Can we all just take a moment to thank Nas for allowing one guest feature on Illmatic? Putting AZ on this track showed how much Nas believed in his talents. Now, 20 years later we can truly appreciate how right he was. AZ’s opening verse goes down as one of the greatest in hip hop history. He does nothing short of murder this track. Nas was no slouch either, which is why I always love when these two get together for a project. They each step up to the plate and deliver their best, while flowing off each other flawlessly.

8. “Ether”

I mean, what else needs to be said? This, along with “Hit ‘Em Up” are THE standard in hip hop battle records. Poor Jay-Z didn’t know what he was getting himself into. Nas let the world know within the first 5 seconds what the deal was. “Fuck Jay-Z” were the words that blasted through the speakers of everyone waiting to hear how Nasty would respond to being called out. He then went on to destroy Jay-Z and Rockafella as a whole. After the world heard “Ether,” there was no dispute about who won the fight. “The Takeover” is multiple levels below “Ether,” but hey it didn’t hurt Jigga’s career too much. I hear that guy is doing OK for himself.
9. “Halftime”

This was the first single off Illmatic. Nas and Large Pro teaming up for another classic. The thing that impresses me about Illmatic is the fact that none of the songs really have hooks. It’s just someone saying the name of the song title on repeat. Nas doesn’t need catchy hooks to grab your attention, all he needs is 16 bars and a beat. Large Pro kills it with the bass line and the horn sample again.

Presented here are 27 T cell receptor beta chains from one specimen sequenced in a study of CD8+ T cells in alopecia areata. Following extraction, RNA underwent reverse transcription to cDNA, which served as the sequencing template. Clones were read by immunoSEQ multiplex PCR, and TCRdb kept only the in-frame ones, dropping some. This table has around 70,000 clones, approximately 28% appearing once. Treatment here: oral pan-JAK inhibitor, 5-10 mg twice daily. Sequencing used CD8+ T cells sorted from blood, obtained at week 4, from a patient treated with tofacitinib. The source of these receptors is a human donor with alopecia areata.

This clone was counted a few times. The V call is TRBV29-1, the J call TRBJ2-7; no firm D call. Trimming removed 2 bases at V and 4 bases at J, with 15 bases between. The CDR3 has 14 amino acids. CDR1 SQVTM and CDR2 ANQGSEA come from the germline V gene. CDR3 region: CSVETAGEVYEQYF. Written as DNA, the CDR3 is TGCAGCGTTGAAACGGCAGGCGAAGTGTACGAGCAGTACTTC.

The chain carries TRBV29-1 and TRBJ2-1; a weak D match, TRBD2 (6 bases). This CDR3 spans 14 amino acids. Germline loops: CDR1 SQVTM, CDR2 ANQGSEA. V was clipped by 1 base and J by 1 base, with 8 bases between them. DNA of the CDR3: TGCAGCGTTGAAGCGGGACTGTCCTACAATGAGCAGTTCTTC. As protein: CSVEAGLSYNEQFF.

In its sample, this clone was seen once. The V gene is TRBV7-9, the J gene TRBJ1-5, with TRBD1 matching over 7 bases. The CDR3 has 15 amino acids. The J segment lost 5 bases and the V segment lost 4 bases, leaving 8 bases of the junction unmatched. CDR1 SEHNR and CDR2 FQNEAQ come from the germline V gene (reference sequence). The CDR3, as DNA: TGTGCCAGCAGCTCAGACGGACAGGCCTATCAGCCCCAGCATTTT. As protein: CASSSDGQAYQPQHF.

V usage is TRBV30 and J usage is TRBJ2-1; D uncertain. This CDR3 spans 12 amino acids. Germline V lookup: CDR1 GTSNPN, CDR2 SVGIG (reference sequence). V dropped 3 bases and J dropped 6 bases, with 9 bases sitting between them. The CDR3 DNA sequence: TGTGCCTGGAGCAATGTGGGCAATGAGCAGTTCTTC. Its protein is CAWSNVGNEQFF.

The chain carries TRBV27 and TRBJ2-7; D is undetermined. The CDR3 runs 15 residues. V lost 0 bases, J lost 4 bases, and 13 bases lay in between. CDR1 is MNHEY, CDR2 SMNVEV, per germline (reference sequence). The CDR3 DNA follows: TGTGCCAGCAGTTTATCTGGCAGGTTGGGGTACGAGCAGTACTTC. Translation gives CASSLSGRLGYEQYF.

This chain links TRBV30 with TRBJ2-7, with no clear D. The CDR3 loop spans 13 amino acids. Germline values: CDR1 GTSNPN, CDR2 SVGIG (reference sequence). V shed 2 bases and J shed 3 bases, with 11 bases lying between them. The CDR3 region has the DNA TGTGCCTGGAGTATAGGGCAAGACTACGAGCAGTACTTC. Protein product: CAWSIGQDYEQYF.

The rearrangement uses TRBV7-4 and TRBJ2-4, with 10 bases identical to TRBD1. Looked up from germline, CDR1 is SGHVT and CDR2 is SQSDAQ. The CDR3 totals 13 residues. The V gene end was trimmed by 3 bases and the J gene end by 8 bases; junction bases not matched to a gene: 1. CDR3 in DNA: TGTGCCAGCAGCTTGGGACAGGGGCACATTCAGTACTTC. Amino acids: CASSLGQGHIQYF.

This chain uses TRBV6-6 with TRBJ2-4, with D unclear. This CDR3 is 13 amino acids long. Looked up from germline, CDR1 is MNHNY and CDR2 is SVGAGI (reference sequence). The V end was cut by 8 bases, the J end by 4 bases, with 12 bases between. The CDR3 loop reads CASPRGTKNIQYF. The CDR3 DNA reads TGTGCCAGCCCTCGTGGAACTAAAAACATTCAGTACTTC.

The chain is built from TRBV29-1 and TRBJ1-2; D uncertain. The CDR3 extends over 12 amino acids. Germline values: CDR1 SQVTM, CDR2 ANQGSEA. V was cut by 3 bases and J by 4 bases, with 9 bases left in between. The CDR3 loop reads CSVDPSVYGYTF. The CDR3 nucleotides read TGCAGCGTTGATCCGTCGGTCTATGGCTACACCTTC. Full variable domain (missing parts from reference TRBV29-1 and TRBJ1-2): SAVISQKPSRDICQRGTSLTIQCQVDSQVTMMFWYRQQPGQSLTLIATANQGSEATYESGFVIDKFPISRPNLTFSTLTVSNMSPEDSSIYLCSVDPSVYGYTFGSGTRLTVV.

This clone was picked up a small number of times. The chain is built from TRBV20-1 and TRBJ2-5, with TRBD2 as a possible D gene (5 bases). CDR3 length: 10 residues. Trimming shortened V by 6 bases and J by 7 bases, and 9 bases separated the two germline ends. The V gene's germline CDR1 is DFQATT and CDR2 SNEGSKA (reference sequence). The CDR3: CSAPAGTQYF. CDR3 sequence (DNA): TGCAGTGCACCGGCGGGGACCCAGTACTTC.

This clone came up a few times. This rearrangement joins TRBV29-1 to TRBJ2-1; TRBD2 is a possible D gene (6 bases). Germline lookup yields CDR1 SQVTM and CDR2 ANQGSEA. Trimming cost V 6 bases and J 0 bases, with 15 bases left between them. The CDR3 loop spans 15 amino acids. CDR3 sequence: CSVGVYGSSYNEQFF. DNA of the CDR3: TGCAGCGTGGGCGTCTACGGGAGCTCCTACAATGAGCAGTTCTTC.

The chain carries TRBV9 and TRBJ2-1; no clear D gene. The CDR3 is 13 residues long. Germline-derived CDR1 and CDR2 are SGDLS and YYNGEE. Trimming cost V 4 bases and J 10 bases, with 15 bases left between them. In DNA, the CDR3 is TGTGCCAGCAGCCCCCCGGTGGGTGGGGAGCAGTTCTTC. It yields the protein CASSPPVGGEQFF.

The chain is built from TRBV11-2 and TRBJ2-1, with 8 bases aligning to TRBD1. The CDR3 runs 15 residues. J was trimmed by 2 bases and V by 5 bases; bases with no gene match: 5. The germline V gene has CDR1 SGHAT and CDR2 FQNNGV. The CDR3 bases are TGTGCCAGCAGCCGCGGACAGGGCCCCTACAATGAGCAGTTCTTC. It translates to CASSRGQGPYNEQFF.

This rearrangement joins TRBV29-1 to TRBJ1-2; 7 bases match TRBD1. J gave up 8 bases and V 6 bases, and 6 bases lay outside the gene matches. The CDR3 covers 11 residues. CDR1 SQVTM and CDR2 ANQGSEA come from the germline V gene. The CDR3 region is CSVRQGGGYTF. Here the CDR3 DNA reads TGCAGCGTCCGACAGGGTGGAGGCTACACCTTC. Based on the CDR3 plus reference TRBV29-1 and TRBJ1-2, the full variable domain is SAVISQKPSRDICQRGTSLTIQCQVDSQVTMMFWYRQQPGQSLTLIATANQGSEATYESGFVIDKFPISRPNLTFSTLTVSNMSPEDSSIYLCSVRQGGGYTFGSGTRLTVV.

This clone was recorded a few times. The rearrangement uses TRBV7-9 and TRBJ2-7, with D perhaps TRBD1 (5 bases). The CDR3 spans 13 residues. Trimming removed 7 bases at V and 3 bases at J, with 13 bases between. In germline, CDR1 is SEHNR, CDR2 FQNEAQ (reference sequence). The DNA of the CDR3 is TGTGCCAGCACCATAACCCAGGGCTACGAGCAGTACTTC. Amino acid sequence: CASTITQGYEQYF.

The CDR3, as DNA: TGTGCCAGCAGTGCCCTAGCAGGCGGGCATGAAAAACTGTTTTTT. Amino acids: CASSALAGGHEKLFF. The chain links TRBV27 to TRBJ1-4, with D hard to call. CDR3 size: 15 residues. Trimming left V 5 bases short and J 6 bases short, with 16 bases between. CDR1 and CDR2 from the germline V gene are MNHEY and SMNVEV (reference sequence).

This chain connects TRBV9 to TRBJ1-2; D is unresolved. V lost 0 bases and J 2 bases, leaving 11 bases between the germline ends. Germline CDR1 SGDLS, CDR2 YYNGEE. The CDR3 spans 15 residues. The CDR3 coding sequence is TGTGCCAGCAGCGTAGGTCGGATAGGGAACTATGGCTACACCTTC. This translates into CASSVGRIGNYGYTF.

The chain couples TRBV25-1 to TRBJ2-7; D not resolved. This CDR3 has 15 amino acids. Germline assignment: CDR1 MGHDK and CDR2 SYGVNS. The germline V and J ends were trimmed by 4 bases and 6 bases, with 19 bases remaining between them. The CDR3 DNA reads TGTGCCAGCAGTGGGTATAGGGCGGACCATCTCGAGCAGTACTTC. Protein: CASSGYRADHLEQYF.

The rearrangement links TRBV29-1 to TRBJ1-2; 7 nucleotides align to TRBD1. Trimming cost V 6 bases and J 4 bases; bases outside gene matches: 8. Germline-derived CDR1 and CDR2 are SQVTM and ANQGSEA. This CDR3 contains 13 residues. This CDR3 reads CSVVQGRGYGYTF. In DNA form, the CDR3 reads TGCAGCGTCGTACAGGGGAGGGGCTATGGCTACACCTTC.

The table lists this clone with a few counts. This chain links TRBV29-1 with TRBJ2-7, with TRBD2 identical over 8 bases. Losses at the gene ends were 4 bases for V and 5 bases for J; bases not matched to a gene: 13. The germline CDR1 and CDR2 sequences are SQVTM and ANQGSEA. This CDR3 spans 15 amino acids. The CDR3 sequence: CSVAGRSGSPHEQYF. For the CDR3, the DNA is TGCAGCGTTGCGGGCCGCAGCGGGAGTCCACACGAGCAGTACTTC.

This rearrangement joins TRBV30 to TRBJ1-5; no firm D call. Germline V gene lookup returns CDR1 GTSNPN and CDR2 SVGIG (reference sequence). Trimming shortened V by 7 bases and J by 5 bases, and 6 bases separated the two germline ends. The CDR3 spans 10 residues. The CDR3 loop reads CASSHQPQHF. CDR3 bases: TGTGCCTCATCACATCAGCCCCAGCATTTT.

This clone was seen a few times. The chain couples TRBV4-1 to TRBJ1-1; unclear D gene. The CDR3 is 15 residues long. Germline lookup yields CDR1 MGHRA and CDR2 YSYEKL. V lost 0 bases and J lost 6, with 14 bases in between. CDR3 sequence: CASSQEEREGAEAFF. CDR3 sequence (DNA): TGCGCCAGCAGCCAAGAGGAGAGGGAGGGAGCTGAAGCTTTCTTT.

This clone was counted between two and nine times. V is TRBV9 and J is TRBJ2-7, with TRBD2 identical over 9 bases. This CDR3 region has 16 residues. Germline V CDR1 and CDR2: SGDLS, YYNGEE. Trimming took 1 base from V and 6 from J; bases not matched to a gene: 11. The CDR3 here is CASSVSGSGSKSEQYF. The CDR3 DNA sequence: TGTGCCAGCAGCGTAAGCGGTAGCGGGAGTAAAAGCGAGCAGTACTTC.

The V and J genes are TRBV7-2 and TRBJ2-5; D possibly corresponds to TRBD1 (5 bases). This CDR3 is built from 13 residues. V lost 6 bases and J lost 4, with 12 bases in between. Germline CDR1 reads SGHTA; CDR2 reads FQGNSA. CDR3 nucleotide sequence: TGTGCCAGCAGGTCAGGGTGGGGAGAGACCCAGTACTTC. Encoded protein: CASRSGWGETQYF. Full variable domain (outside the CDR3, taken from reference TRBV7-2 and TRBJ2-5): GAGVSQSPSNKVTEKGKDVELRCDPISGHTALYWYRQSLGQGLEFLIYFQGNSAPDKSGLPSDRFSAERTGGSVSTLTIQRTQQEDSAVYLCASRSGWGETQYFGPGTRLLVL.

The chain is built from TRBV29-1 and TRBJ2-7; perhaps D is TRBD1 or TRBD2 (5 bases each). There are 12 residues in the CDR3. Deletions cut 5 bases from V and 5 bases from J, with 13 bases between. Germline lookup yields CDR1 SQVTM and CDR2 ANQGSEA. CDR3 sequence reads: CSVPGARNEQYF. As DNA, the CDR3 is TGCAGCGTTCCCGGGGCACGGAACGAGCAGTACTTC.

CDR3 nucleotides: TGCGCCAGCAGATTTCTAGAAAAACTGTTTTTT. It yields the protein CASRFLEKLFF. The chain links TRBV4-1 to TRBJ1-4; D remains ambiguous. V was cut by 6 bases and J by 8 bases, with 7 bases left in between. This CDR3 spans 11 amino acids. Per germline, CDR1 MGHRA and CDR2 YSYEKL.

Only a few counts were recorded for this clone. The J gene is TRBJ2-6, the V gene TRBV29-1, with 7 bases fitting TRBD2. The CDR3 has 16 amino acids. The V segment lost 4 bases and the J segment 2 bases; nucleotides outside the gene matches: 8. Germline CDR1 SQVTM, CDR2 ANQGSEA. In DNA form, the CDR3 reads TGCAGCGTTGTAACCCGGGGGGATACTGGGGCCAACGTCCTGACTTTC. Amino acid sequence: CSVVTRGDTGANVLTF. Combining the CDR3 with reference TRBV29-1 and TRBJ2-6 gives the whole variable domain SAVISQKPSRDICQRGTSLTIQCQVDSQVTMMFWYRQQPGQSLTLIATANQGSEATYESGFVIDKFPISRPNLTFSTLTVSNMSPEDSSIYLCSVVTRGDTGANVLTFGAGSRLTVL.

10. “Stillmatic Intro”

I’ve loved this track since the first time I popped Stillmatic in the CD player and heard the beat drop. “They thought I’d make another Illmatic, but it’s always forward I’m moving, never backwards stupid here’s another classic.” His ability to rap, but make his lines sound like he’s talking to you making a point is uncanny. This is why I made the rule about intros being optional to count as a track. “The Genesis” has no rapping and is strictly an instrumental with Nas and AZ talking over it. But the “Stillmatic Intro” jumps right into Nas spitting flames at us.

11. “One Love”

Nas has always been about having themes or concepts in his songs, and “One Love” is one of his most perfect masterpieces. Nas writes letters to his homies locked up in the first two verses, telling them of all the happenings in the hood. He uses verse three to explain how sometimes he needs to get away from the struggle and just chill by himself for a while, which is something everyone can relate to. Q-Tip brought the Tribe sound to Nas and wouldn’t you know, he killed it.

12. “2nd Childhood”

Another concept song where Nas uses each verse to describe a different person that we can all say we’ve known at some point in our lives. The person who never accepted the responsibilities of being an adult and continues to hang around in the streets with younger people doing immature things. This was a Premo beat that took me a bit to come around on because it’s VERY choppy, but once you have the ear for it, it’s a beautiful song. Like I said earlier, when these two get together, magic happens. Premo has said he wants to get together and do an album with Nas, so we can only hope that he comes around at some point.